Kim David Bots &
Kim David Bots asks Pernille Pedersen
1. Here are some Youtube video’s, could you react to them with other video’s?
Pernille Pedersen ‘500 Gogos’ (2019)
2. Ok, so, as many sci-fi stories have predicted planet Earth has become a toxic wasteland, societies have fallen apart into smaller ‘tribes’ that are under immense pressure because of lack of resources, constant feuds are fought out in gladiator-like arena’s. What are your preferred gladiator gear and name? (in this post-apocalyptical situation warriors are awarded names to commemorate their achievements).
My preferred gladiator gear and name would be :
Name: Epic Spider Solitaire Solutioner
Gear: Epic Tactical SMG
3. Give us a link to a location on google maps you like to live or would like to visit? (If you want to you can explain why, if not that is also ok).
A location on Google maps I like to live: link
Reason: I would love to live here, but it’s too expensive atm <3
Pernille Pedersen asks Kim David Bots
1. What would you characterize as your biggest challenge at the moment?
Some challenges at the moment:
- I ordered tools from Toolmax, which did not arrive and I’m now trying to figure out where they are and if I can get a refund.
- I’ve been trying to clean up my studio for months, but it seems to only have become messier.
- I moved to The Hague two years ago and there is still stuff in Amsterdam I need to pick up.
2. To what extent are you aware of, or interested in, the political aspect of your practice?
I am interested in politics and the political, but also see the space of art as extremely ambiguous and unclear in nature. Of course these interests play a role, but maybe more so in the background or as one of many layers.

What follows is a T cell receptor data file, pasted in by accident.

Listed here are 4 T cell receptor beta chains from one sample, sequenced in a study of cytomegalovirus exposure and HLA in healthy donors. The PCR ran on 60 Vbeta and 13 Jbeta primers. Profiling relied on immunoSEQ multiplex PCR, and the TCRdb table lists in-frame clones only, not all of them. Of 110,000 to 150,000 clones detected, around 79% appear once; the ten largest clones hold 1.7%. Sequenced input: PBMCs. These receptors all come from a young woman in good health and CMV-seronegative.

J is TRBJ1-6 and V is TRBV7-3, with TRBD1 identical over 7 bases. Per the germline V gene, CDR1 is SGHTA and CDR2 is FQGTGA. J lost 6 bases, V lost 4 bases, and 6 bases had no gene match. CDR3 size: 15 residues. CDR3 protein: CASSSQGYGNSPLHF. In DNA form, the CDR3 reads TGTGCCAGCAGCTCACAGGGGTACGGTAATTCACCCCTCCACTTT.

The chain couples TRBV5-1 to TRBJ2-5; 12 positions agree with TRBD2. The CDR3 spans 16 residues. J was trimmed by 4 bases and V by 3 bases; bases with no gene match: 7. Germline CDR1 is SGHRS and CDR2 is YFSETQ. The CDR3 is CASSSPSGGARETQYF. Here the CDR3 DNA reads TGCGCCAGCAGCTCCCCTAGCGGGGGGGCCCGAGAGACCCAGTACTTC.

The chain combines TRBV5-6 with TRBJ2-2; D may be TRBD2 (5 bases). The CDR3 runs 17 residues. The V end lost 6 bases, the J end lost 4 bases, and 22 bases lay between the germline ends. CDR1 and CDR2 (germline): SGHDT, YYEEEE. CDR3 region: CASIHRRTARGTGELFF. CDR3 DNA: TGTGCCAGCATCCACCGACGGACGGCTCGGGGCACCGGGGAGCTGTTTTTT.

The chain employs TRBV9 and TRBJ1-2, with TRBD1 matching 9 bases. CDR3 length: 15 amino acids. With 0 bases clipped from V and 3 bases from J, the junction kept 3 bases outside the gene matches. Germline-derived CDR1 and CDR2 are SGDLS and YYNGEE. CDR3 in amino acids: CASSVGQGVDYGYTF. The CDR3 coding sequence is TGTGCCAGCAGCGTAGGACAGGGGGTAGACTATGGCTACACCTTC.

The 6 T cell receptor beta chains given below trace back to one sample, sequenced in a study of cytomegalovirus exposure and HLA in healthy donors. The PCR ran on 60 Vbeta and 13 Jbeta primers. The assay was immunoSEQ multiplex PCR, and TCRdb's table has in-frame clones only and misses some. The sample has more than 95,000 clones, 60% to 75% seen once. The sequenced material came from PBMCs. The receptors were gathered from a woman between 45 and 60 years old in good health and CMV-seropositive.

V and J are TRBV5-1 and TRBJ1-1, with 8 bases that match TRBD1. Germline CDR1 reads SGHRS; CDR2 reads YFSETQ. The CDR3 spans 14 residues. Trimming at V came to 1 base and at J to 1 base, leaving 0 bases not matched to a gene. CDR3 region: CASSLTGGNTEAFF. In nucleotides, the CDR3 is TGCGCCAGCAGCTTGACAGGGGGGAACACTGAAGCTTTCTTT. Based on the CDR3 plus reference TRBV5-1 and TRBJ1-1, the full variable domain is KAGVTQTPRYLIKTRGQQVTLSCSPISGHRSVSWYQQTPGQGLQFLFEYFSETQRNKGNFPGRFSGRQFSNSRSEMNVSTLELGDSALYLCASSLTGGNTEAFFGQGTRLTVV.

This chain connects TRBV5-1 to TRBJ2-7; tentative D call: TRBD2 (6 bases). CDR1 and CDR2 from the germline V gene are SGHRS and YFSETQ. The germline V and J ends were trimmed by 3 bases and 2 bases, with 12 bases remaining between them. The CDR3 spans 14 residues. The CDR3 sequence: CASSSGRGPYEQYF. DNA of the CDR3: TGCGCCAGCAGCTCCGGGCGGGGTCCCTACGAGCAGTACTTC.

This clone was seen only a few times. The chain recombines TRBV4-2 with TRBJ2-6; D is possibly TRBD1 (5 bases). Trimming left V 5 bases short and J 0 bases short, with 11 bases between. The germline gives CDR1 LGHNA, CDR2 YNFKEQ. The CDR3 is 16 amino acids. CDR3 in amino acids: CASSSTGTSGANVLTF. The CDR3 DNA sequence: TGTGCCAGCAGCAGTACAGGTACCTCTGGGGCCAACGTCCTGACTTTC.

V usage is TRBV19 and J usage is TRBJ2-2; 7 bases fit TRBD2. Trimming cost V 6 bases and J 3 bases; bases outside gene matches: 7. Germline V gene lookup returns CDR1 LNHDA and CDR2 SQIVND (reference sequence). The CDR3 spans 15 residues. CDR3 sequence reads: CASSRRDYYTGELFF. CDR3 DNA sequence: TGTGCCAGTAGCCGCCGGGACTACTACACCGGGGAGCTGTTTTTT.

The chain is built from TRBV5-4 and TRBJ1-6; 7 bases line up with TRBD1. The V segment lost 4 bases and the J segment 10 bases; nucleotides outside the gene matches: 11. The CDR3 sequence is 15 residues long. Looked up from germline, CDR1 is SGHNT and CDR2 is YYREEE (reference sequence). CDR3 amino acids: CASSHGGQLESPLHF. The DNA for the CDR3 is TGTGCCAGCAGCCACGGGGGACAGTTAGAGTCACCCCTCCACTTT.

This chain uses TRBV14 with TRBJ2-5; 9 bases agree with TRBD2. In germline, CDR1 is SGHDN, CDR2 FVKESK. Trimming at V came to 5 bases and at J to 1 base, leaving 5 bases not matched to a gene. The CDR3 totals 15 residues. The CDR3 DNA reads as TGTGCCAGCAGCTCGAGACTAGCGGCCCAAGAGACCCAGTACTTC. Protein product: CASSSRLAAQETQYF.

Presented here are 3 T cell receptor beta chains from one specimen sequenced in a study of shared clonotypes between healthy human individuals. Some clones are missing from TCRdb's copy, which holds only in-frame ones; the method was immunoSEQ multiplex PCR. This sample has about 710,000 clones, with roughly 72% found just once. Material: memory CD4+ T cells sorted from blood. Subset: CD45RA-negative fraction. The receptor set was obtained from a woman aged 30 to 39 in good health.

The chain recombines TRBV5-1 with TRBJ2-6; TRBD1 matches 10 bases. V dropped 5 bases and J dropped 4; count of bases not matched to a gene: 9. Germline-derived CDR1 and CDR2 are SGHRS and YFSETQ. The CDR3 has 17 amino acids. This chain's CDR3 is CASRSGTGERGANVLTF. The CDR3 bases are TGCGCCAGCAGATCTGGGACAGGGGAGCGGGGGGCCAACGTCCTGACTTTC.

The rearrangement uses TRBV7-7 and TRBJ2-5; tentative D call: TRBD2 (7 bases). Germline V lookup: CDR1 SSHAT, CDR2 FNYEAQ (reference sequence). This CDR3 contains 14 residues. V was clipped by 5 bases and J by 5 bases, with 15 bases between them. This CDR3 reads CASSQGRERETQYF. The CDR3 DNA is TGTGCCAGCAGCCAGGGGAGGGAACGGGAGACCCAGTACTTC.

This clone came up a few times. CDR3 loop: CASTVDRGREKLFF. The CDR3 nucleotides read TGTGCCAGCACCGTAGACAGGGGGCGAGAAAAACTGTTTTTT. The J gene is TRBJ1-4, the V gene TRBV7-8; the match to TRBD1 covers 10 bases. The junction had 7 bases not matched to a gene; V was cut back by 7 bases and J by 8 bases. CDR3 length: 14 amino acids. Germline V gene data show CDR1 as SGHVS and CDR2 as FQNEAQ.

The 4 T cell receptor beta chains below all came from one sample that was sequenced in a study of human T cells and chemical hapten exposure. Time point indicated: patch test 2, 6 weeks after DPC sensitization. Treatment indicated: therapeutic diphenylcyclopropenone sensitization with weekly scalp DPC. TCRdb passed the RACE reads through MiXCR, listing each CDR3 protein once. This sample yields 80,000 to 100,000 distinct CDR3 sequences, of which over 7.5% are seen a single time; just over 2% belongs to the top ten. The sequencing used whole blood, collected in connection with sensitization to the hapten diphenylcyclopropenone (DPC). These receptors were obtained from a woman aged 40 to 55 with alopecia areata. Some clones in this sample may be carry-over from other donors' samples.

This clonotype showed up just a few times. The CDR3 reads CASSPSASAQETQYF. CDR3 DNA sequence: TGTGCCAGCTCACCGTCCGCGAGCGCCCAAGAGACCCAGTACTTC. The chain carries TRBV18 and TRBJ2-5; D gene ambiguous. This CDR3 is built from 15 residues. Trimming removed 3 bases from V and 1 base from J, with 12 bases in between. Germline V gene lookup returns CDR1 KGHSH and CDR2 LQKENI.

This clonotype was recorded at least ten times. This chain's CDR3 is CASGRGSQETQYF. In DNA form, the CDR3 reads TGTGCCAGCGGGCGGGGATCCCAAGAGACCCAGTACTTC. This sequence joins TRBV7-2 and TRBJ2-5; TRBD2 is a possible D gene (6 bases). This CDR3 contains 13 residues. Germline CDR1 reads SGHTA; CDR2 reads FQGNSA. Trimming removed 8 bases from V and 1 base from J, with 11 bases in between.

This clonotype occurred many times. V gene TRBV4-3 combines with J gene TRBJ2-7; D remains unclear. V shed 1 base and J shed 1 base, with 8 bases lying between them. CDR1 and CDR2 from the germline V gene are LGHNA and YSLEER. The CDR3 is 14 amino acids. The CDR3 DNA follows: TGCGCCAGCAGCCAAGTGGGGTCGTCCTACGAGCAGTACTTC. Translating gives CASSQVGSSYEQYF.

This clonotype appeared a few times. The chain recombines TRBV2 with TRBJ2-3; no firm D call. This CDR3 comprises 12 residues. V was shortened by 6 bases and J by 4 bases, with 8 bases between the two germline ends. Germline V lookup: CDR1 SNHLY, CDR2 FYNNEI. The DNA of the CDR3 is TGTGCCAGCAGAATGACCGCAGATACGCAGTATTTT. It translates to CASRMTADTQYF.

Kim David Bots ‘Z.T.’ (2019)
Art (in all its varieties) to me is a by default narrative space and once you pull in political events they change meaning or become aestheticized in a way, almost as if becoming a decor. But maybe this is a copout, a way around thinking about it.
3. Is there a red thread or clear consistency between everything you make? And is it important?
Yes, I think so. I’m interested in narrative in a broader sense of the word, which is maybe a bit general, but I think the things I make are often either a starting point or the result of a network of stories. When looking at other people’s work, I also have the tendency to look at it narratively, which is a nice exercise. It’s a bit like infecting reality with fictions.
These interviews are part of an ongoing series of short interviews between Unfair artists, originally published through our mailings. You can subscribe to our mailing list through the button below: